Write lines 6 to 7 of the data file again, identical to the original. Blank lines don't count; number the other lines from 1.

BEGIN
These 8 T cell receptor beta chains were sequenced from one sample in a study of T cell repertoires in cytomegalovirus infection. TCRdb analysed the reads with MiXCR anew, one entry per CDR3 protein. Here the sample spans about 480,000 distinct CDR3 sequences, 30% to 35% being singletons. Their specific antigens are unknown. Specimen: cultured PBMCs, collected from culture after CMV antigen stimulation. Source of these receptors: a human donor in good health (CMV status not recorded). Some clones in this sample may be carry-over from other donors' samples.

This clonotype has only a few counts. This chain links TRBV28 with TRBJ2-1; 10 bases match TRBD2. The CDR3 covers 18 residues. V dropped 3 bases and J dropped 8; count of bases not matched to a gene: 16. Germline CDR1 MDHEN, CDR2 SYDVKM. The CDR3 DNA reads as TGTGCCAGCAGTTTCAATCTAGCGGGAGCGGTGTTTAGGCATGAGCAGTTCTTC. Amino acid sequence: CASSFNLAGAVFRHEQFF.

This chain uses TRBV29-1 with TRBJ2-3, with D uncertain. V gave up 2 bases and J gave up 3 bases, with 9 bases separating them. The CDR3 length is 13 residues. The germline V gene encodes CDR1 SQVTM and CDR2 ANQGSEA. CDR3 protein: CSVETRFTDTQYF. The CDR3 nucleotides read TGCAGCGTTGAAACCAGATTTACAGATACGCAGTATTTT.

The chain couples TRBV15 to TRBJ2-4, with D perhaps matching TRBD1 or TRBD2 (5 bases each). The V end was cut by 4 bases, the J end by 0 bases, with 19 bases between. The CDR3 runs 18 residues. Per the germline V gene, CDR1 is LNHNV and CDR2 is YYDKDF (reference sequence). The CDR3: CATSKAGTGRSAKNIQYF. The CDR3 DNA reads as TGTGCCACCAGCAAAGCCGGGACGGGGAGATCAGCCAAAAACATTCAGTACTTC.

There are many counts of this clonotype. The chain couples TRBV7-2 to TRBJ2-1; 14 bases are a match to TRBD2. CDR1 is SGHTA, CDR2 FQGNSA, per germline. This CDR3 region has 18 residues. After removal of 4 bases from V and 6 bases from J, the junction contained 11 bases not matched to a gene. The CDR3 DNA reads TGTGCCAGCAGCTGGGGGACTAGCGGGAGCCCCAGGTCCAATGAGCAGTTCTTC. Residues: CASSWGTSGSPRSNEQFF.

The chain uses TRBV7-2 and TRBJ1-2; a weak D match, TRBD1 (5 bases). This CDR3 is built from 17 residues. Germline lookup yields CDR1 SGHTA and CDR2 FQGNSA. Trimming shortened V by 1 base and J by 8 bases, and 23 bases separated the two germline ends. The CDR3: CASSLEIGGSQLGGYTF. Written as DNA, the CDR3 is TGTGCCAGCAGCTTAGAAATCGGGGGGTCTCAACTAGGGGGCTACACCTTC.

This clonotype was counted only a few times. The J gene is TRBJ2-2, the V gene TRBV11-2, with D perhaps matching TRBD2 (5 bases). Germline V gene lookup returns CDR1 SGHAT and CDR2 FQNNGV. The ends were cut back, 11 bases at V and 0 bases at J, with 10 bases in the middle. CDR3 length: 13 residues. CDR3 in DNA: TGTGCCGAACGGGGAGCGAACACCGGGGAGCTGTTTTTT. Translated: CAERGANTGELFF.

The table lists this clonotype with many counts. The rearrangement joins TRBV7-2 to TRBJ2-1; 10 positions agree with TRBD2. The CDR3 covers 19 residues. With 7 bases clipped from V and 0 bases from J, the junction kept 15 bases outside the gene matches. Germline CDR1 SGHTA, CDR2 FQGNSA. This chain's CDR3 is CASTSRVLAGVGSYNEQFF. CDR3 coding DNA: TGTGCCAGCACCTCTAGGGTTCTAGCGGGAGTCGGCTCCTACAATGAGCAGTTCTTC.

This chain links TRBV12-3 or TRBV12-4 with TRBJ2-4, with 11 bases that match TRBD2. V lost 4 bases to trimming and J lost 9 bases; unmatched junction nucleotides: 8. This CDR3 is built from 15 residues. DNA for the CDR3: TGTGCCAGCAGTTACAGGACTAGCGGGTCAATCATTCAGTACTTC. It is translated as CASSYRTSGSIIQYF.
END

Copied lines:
The chain uses TRBV7-2 and TRBJ1-2; a weak D match, TRBD1 (5 bases). This CDR3 is built from 17 residues. Germline lookup yields CDR1 SGHTA and CDR2 FQGNSA. Trimming shortened V by 1 base and J by 8 bases, and 23 bases separated the two germline ends. The CDR3: CASSLEIGGSQLGGYTF. Written as DNA, the CDR3 is TGTGCCAGCAGCTTAGAAATCGGGGGGTCTCAACTAGGGGGCTACACCTTC.

This clonotype was counted only a few times. The J gene is TRBJ2-2, the V gene TRBV11-2, with D perhaps matching TRBD2 (5 bases). Germline V gene lookup returns CDR1 SGHAT and CDR2 FQNNGV. The ends were cut back, 11 bases at V and 0 bases at J, with 10 bases in the middle. CDR3 length: 13 residues. CDR3 in DNA: TGTGCCGAACGGGGAGCGAACACCGGGGAGCTGTTTTTT. Translated: CAERGANTGELFF.